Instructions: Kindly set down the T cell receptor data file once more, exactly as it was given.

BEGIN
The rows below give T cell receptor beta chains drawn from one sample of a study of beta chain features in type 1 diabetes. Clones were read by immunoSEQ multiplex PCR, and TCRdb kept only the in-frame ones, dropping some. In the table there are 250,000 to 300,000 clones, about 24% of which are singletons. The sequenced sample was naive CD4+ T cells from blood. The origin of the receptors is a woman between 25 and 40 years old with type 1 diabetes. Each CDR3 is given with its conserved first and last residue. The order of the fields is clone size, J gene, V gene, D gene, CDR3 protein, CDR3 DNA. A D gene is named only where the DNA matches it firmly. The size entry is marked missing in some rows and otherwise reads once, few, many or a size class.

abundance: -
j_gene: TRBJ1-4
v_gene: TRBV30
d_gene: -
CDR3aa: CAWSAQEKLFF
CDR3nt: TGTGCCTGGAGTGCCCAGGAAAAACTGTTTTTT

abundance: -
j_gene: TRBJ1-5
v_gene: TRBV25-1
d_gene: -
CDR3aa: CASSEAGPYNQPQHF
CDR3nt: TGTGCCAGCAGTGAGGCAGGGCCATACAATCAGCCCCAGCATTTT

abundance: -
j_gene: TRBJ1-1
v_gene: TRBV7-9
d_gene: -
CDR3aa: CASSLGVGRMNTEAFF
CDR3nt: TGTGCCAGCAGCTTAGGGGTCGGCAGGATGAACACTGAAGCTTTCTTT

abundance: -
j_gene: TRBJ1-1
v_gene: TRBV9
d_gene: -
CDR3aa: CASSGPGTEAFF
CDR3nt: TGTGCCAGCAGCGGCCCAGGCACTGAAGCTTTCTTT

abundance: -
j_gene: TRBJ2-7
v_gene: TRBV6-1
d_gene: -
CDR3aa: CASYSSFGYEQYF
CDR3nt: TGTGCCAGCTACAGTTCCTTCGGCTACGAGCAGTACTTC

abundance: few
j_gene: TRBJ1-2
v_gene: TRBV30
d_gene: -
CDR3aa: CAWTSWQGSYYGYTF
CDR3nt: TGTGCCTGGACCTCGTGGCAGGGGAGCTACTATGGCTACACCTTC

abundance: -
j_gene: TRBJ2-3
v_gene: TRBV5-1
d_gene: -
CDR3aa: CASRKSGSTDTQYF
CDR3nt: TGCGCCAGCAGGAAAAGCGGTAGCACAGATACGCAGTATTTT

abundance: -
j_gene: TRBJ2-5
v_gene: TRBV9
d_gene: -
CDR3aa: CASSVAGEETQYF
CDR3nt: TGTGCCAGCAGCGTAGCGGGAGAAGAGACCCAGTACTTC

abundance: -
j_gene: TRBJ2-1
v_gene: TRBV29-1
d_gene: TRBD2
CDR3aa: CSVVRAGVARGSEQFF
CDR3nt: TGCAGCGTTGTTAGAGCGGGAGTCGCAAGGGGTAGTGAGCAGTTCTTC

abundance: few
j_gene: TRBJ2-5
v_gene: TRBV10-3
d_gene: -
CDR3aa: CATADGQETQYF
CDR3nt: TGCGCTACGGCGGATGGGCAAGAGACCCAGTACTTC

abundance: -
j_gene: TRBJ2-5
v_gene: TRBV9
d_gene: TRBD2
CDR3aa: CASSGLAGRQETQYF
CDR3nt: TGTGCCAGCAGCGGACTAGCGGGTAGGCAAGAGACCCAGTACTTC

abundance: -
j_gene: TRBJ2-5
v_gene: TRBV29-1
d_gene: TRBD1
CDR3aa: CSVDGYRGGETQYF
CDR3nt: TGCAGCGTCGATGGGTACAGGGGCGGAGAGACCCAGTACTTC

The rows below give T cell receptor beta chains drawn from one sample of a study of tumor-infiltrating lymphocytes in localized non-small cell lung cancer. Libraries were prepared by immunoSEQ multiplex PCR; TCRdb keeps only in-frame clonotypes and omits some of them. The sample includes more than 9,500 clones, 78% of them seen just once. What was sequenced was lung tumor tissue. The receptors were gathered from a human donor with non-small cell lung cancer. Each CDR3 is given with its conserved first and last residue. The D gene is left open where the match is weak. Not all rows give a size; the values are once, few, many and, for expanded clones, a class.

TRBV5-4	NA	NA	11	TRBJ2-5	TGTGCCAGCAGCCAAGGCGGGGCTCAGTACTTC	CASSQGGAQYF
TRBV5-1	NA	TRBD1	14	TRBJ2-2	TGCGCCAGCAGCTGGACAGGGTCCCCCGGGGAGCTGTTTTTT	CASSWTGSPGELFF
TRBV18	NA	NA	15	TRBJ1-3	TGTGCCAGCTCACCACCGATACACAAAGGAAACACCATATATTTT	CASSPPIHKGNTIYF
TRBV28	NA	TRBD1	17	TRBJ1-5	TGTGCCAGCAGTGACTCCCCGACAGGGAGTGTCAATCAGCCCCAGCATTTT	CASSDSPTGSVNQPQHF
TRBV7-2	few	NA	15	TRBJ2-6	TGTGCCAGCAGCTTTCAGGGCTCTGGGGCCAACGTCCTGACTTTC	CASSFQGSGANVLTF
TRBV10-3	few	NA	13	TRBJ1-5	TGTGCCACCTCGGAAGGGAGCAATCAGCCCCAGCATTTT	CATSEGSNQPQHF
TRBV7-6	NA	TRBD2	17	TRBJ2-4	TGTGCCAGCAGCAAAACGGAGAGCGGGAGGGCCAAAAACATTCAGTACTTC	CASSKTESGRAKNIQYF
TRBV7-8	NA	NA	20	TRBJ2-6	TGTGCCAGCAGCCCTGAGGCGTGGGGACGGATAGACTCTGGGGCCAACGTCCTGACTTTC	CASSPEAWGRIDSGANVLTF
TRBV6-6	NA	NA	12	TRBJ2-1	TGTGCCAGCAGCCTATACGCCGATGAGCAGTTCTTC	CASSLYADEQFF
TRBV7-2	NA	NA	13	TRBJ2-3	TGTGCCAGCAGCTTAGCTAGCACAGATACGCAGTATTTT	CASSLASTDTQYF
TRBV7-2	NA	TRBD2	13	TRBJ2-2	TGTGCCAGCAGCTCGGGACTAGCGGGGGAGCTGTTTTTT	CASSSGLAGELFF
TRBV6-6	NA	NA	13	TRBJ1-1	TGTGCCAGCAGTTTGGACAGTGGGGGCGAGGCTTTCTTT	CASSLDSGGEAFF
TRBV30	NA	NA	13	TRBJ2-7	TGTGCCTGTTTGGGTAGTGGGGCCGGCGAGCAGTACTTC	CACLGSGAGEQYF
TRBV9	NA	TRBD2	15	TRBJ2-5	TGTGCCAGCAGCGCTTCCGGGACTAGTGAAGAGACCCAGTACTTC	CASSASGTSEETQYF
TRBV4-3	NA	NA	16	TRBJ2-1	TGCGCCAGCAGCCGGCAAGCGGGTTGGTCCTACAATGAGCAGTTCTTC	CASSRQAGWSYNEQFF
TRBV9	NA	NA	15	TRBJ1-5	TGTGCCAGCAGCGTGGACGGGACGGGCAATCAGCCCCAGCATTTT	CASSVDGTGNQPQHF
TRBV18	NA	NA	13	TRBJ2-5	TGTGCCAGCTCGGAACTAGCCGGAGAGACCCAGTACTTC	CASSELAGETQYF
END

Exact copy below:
The rows below give T cell receptor beta chains drawn from one sample of a study of beta chain features in type 1 diabetes. Clones were read by immunoSEQ multiplex PCR, and TCRdb kept only the in-frame ones, dropping some. In the table there are 250,000 to 300,000 clones, about 24% of which are singletons. The sequenced sample was naive CD4+ T cells from blood. The origin of the receptors is a woman between 25 and 40 years old with type 1 diabetes. Each CDR3 is given with its conserved first and last residue. The order of the fields is clone size, J gene, V gene, D gene, CDR3 protein, CDR3 DNA. A D gene is named only where the DNA matches it firmly. The size entry is marked missing in some rows and otherwise reads once, few, many or a size class.

abundance: -
j_gene: TRBJ1-4
v_gene: TRBV30
d_gene: -
CDR3aa: CAWSAQEKLFF
CDR3nt: TGTGCCTGGAGTGCCCAGGAAAAACTGTTTTTT

abundance: -
j_gene: TRBJ1-5
v_gene: TRBV25-1
d_gene: -
CDR3aa: CASSEAGPYNQPQHF
CDR3nt: TGTGCCAGCAGTGAGGCAGGGCCATACAATCAGCCCCAGCATTTT

abundance: -
j_gene: TRBJ1-1
v_gene: TRBV7-9
d_gene: -
CDR3aa: CASSLGVGRMNTEAFF
CDR3nt: TGTGCCAGCAGCTTAGGGGTCGGCAGGATGAACACTGAAGCTTTCTTT

abundance: -
j_gene: TRBJ1-1
v_gene: TRBV9
d_gene: -
CDR3aa: CASSGPGTEAFF
CDR3nt: TGTGCCAGCAGCGGCCCAGGCACTGAAGCTTTCTTT

abundance: -
j_gene: TRBJ2-7
v_gene: TRBV6-1
d_gene: -
CDR3aa: CASYSSFGYEQYF
CDR3nt: TGTGCCAGCTACAGTTCCTTCGGCTACGAGCAGTACTTC

abundance: few
j_gene: TRBJ1-2
v_gene: TRBV30
d_gene: -
CDR3aa: CAWTSWQGSYYGYTF
CDR3nt: TGTGCCTGGACCTCGTGGCAGGGGAGCTACTATGGCTACACCTTC

abundance: -
j_gene: TRBJ2-3
v_gene: TRBV5-1
d_gene: -
CDR3aa: CASRKSGSTDTQYF
CDR3nt: TGCGCCAGCAGGAAAAGCGGTAGCACAGATACGCAGTATTTT

abundance: -
j_gene: TRBJ2-5
v_gene: TRBV9
d_gene: -
CDR3aa: CASSVAGEETQYF
CDR3nt: TGTGCCAGCAGCGTAGCGGGAGAAGAGACCCAGTACTTC

abundance: -
j_gene: TRBJ2-1
v_gene: TRBV29-1
d_gene: TRBD2
CDR3aa: CSVVRAGVARGSEQFF
CDR3nt: TGCAGCGTTGTTAGAGCGGGAGTCGCAAGGGGTAGTGAGCAGTTCTTC

abundance: few
j_gene: TRBJ2-5
v_gene: TRBV10-3
d_gene: -
CDR3aa: CATADGQETQYF
CDR3nt: TGCGCTACGGCGGATGGGCAAGAGACCCAGTACTTC

abundance: -
j_gene: TRBJ2-5
v_gene: TRBV9
d_gene: TRBD2
CDR3aa: CASSGLAGRQETQYF
CDR3nt: TGTGCCAGCAGCGGACTAGCGGGTAGGCAAGAGACCCAGTACTTC

abundance: -
j_gene: TRBJ2-5
v_gene: TRBV29-1
d_gene: TRBD1
CDR3aa: CSVDGYRGGETQYF
CDR3nt: TGCAGCGTCGATGGGTACAGGGGCGGAGAGACCCAGTACTTC

The rows below give T cell receptor beta chains drawn from one sample of a study of tumor-infiltrating lymphocytes in localized non-small cell lung cancer. Libraries were prepared by immunoSEQ multiplex PCR; TCRdb keeps only in-frame clonotypes and omits some of them. The sample includes more than 9,500 clones, 78% of them seen just once. What was sequenced was lung tumor tissue. The receptors were gathered from a human donor with non-small cell lung cancer. Each CDR3 is given with its conserved first and last residue. The D gene is left open where the match is weak. Not all rows give a size; the values are once, few, many and, for expanded clones, a class.

TRBV5-4	NA	NA	11	TRBJ2-5	TGTGCCAGCAGCCAAGGCGGGGCTCAGTACTTC	CASSQGGAQYF
TRBV5-1	NA	TRBD1	14	TRBJ2-2	TGCGCCAGCAGCTGGACAGGGTCCCCCGGGGAGCTGTTTTTT	CASSWTGSPGELFF
TRBV18	NA	NA	15	TRBJ1-3	TGTGCCAGCTCACCACCGATACACAAAGGAAACACCATATATTTT	CASSPPIHKGNTIYF
TRBV28	NA	TRBD1	17	TRBJ1-5	TGTGCCAGCAGTGACTCCCCGACAGGGAGTGTCAATCAGCCCCAGCATTTT	CASSDSPTGSVNQPQHF
TRBV7-2	few	NA	15	TRBJ2-6	TGTGCCAGCAGCTTTCAGGGCTCTGGGGCCAACGTCCTGACTTTC	CASSFQGSGANVLTF
TRBV10-3	few	NA	13	TRBJ1-5	TGTGCCACCTCGGAAGGGAGCAATCAGCCCCAGCATTTT	CATSEGSNQPQHF
TRBV7-6	NA	TRBD2	17	TRBJ2-4	TGTGCCAGCAGCAAAACGGAGAGCGGGAGGGCCAAAAACATTCAGTACTTC	CASSKTESGRAKNIQYF
TRBV7-8	NA	NA	20	TRBJ2-6	TGTGCCAGCAGCCCTGAGGCGTGGGGACGGATAGACTCTGGGGCCAACGTCCTGACTTTC	CASSPEAWGRIDSGANVLTF
TRBV6-6	NA	NA	12	TRBJ2-1	TGTGCCAGCAGCCTATACGCCGATGAGCAGTTCTTC	CASSLYADEQFF
TRBV7-2	NA	NA	13	TRBJ2-3	TGTGCCAGCAGCTTAGCTAGCACAGATACGCAGTATTTT	CASSLASTDTQYF
TRBV7-2	NA	TRBD2	13	TRBJ2-2	TGTGCCAGCAGCTCGGGACTAGCGGGGGAGCTGTTTTTT	CASSSGLAGELFF
TRBV6-6	NA	NA	13	TRBJ1-1	TGTGCCAGCAGTTTGGACAGTGGGGGCGAGGCTTTCTTT	CASSLDSGGEAFF
TRBV30	NA	NA	13	TRBJ2-7	TGTGCCTGTTTGGGTAGTGGGGCCGGCGAGCAGTACTTC	CACLGSGAGEQYF
TRBV9	NA	TRBD2	15	TRBJ2-5	TGTGCCAGCAGCGCTTCCGGGACTAGTGAAGAGACCCAGTACTTC	CASSASGTSEETQYF
TRBV4-3	NA	NA	16	TRBJ2-1	TGCGCCAGCAGCCGGCAAGCGGGTTGGTCCTACAATGAGCAGTTCTTC	CASSRQAGWSYNEQFF
TRBV9	NA	NA	15	TRBJ1-5	TGTGCCAGCAGCGTGGACGGGACGGGCAATCAGCCCCAGCATTTT	CASSVDGTGNQPQHF
TRBV18	NA	NA	13	TRBJ2-5	TGTGCCAGCTCGGAACTAGCCGGAGAGACCCAGTACTTC	CASSELAGETQYF